In a recent book discussion on Frances Wright's A Few Days in Athens, Scott was quite right to bring up the question as to whether 'compassion' was truly evident in Epicurus' teachings in the classical texts. Kalosyni had likewise raised the question in a forum post in the thread for the discussion. My purpose here is twofold; first, to thank both of you for raising the question (thank you!); and second, to reopen the discussion here with a handful of preliminary citations.
It is quite easy to demonstrate that Epicurus was motivated at least in part by concern for his fellow man; and clear, too, that he extended his concern beyond the pale of the professional philosopher. His introduction to the letter to Pythocles states his intent:
Therefore, as I have finished all my other writings I now intend to accomplish your request, feeling that these arguments will be of value to many other persons as well, and especially to those who have but recently tasted the genuine inquiry into nature, and also to those who are involved too deeply in the business of some regular occupation.
The letter to Menoeceus expands on this further;
LET no one when young delay to study philosophy, nor when he is old grow weary of his study. For no one can come too early or too late to secure the health of his soul. And the man who says that the age for philosophy has either not yet come or has gone by is like the man who says that the age for happiness is not yet come to him, or has passed away. Wherefore both when young and old a man must study philosophy, that as he grows old he may be young in blessings through the grateful recollection of what has been, and that in youth he may be old as well, since he will know no fear of what is to come.
So much for the letters. This is perhaps not the full-throated endorsement of compassion we would like to see, but the idea of the thing is beginning to take shape; Epicurus believed that in sharing his philosophy, he was helping to bring good health to the souls of all who would listen. He did not seek to convince only those in traditional philosophical circles, but to bring this 'true health' even to the commoners; scholars and working folk, young and old.
Proceeding in good order, we turn next to the Principle Doctrines:
27. Of all the means which are procured by wisdom to ensure happiness throughout the whole of life, by far the most important is the acquisition of friends.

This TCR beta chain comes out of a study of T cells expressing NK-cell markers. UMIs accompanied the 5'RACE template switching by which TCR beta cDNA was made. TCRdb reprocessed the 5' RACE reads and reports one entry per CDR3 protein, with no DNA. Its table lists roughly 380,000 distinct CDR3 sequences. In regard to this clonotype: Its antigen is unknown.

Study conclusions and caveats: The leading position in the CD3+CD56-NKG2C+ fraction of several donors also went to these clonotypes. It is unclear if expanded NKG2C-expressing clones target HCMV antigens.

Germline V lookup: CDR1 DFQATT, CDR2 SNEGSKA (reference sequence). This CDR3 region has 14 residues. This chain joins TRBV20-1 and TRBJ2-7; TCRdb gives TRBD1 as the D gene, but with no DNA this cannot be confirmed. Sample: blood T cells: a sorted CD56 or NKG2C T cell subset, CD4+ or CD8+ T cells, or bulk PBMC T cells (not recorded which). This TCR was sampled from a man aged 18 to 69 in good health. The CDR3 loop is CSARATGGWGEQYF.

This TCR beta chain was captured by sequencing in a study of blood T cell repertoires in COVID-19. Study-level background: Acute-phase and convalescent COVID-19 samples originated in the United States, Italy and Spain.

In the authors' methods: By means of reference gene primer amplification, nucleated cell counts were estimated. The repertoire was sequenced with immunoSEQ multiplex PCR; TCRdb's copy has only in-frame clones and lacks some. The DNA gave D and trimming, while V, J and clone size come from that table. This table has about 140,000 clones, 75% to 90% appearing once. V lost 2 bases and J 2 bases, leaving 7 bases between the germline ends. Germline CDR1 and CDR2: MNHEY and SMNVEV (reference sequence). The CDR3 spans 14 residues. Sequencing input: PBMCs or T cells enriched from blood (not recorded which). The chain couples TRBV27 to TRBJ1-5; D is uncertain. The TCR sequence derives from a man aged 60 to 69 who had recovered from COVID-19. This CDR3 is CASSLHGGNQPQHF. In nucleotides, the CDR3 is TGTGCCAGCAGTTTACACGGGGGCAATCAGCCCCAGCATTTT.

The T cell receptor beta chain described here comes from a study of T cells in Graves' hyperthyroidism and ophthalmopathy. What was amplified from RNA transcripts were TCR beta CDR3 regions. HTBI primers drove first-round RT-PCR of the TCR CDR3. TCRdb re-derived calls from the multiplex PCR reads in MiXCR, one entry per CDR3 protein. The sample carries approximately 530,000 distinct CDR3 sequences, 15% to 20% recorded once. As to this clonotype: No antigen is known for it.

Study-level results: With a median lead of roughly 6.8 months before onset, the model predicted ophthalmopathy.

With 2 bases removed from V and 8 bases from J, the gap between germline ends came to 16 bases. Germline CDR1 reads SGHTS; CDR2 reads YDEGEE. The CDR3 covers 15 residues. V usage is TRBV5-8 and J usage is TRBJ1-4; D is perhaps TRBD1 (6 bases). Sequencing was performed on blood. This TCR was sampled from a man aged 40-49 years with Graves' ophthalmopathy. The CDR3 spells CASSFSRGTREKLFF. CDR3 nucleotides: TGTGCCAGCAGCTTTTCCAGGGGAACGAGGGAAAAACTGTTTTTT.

28. The same conviction which inspires confidence that nothing we have to fear is eternal or even of long duration, also enables us to see that even in our limited conditions of life nothing enhances our security so much as friendship.
There is friendship, then; the greatest pleasure, and surest path to happiness.
31. Natural justice is a symbol or expression of usefullness, to prevent one person from harming or being harmed by another.
And a sense of justice, too; predicated not on morality, or Natural Law, or divine intervention--all such suppositions being either false or arbitrary--but on harm. This is the kind of justice that is blind--that protects all people, not merely the pious or the powerful.
And in the Vatican Sayings;
29. To speak frankly as I study nature I would prefer to speak in oracles that which is of advantage to all men even though it be understood by none, rather than to conform to popular opinion and thus gain the constant praise that comes from the many.
Here we begin to see a glimpse of a missionary attitude--the philosophy can bring help to anyone.
52. Friendship dances around the world bidding us all to awaken to the recognition of happiness.
66. We show our feeling for our friends' suffering, not with laments, but with thoughtful concern.
78. The noble man is chiefly concerned with wisdom and friendship; of these, the former is a mortal good, the latter an immortal one.
79. He who is calm disturbs neither himself nor another.
And we may hope that the great blessings of friendship may be available to all.
Next, we take the testimony of others; it is fitting that we start with Menander, as he and Epicurus were 'classmates'.
Hail, you twin-born sons of Neocles, of whom the one saved his country from slavery, the other from folly.
And Diogenes Laertius;
[Epicurus] has abundance of witnesses to attest his unsurpassed goodwill to all men--his native land, which honoured him with statues in bronze ; his friends, so many in number that they could hardly be counted by whole cities, and indeed all who knew him [...] the School itself which, while nearly all the others have died out, continues for ever without interruption through numberless reigns of one scholarch after another; his gratitude to his parents, his generosity to his brothers, his gentleness to his servants, as evidenced by the terms of his will and by the fact that they were members of the School, the most eminent of them being the aforesaid Mys ; and in general, his benevolence to all mankind.
But secondly I was still more concerned (a preference which you will be very far from resenting) to strike a blow for Epicurus, that great man whose holiness and divinity of nature were not shams, who alone had and imparted true insight into the good, and who brought deliverance to all that consorted with him.
I'll expand on some of this tomorrow---my phone armed with more battery-life!